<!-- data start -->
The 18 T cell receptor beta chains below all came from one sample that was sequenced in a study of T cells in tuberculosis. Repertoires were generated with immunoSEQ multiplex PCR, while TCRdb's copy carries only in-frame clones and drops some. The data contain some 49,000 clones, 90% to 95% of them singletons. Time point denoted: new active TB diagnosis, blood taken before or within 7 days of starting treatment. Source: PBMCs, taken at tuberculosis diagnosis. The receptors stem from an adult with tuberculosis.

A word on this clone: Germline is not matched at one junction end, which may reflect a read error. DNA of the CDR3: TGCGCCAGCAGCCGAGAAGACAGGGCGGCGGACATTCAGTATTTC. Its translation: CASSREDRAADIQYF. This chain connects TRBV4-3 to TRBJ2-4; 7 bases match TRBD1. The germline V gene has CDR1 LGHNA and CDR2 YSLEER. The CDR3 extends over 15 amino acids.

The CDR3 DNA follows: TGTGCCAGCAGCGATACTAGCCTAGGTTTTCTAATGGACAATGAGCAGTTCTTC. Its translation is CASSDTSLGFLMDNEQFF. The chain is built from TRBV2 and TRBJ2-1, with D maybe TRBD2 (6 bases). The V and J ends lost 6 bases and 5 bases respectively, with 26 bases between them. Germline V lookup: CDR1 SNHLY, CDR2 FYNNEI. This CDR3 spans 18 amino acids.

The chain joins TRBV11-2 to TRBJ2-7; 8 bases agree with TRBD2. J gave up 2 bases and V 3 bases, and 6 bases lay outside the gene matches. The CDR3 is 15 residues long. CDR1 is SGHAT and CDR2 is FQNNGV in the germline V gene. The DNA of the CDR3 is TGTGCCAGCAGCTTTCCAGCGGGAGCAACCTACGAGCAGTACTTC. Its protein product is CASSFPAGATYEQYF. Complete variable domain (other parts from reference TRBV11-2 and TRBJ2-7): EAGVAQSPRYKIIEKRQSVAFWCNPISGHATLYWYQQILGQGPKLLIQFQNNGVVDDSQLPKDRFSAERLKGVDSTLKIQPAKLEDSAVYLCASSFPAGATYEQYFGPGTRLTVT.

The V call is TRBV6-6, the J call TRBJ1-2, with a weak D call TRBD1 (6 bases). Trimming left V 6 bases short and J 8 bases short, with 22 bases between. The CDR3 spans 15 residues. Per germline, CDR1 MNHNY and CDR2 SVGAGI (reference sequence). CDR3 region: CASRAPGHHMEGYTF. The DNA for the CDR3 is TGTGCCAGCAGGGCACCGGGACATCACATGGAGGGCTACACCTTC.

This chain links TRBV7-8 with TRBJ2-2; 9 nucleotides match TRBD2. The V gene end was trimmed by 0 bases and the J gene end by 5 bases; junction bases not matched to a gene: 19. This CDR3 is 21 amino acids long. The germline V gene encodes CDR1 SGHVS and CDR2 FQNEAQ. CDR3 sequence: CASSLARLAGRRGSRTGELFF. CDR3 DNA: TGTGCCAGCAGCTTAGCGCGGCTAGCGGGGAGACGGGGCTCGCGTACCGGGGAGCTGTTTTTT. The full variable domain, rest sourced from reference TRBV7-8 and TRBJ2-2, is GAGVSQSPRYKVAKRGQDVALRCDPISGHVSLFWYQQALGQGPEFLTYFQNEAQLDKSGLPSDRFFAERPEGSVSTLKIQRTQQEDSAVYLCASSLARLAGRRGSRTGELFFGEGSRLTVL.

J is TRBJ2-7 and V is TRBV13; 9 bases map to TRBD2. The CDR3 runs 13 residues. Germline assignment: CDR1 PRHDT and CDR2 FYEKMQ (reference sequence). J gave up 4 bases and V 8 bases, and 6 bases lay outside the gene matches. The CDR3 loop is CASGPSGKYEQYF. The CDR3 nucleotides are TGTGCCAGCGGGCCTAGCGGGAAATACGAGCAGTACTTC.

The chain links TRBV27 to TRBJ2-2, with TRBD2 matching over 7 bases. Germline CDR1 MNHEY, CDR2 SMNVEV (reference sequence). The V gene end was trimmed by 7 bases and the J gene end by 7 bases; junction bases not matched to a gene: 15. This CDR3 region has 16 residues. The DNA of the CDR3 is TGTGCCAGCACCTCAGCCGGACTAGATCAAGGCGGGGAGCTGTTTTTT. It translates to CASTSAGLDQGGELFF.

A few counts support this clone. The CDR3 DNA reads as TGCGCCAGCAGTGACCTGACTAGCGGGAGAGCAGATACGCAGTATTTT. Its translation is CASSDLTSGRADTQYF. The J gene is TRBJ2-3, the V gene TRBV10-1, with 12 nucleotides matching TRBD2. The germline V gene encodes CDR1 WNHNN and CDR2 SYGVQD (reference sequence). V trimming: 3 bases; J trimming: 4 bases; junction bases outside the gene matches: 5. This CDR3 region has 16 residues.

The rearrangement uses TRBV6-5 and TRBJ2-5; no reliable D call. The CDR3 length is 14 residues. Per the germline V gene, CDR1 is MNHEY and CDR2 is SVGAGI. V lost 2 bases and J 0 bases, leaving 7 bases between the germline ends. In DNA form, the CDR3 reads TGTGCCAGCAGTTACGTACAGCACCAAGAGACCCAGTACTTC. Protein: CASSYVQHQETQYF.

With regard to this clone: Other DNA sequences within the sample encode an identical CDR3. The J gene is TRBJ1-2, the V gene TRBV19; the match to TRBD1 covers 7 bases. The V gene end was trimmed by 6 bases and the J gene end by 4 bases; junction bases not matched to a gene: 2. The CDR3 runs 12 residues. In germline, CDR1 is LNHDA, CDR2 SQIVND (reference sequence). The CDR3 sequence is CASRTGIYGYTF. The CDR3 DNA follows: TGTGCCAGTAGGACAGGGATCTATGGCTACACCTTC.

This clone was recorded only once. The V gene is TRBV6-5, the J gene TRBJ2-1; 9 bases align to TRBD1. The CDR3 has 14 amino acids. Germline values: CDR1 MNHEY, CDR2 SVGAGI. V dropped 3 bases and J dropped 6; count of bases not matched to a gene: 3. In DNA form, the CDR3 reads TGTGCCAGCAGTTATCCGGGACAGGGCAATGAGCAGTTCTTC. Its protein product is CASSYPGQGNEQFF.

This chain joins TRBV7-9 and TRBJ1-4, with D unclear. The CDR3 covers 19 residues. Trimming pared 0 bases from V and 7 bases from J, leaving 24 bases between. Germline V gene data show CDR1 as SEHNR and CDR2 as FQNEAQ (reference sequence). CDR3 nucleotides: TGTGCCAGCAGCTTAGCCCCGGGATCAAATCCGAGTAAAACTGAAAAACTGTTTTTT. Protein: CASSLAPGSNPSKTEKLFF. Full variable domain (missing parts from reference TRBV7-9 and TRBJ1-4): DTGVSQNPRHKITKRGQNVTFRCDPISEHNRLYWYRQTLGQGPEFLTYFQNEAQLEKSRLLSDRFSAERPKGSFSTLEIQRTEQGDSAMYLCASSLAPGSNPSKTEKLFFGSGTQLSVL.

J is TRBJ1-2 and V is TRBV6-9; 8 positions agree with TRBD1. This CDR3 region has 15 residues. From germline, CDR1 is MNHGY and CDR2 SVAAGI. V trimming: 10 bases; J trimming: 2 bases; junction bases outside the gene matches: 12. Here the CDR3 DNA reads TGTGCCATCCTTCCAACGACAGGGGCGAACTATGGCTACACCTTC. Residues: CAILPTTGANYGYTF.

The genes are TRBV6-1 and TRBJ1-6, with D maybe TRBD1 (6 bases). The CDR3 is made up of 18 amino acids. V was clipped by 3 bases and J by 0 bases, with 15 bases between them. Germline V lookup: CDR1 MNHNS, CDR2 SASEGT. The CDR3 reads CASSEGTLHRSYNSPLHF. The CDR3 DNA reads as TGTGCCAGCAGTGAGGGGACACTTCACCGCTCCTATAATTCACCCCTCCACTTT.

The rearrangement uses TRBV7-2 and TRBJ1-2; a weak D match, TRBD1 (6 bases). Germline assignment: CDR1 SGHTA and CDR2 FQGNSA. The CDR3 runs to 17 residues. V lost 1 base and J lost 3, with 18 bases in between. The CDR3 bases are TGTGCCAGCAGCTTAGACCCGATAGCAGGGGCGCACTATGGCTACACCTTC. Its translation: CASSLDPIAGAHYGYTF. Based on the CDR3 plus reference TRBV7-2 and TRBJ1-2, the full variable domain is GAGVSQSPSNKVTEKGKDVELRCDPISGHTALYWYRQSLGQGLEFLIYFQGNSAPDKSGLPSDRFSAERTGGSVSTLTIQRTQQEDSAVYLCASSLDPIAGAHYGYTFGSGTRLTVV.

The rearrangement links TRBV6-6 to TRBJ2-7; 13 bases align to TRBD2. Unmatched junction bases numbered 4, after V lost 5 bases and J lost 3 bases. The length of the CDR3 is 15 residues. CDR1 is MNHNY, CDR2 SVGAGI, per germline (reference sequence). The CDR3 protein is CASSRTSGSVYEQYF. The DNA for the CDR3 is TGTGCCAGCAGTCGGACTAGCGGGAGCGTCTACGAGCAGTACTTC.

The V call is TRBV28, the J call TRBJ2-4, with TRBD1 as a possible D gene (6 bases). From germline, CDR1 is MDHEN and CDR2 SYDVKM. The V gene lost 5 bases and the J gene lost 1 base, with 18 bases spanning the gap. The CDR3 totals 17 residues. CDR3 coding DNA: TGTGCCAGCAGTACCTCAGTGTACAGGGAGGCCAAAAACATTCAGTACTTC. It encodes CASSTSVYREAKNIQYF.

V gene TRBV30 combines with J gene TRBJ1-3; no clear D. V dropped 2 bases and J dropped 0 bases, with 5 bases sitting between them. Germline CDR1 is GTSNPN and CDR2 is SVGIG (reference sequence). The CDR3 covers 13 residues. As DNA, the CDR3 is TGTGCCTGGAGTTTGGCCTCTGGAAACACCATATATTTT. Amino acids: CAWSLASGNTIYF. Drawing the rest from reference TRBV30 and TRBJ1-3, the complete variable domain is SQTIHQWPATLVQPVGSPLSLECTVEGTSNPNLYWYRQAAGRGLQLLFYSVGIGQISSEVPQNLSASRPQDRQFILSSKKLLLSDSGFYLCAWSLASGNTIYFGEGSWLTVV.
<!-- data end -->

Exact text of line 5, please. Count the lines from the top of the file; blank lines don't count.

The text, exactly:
The V call is TRBV6-6, the J call TRBJ1-2, with a weak D call TRBD1 (6 bases). Trimming left V 6 bases short and J 8 bases short, with 22 bases between. The CDR3 spans 15 residues. Per germline, CDR1 MNHNY and CDR2 SVGAGI (reference sequence). CDR3 region: CASRAPGHHMEGYTF. The DNA for the CDR3 is TGTGCCAGCAGGGCACCGGGACATCACATGGAGGGCTACACCTTC.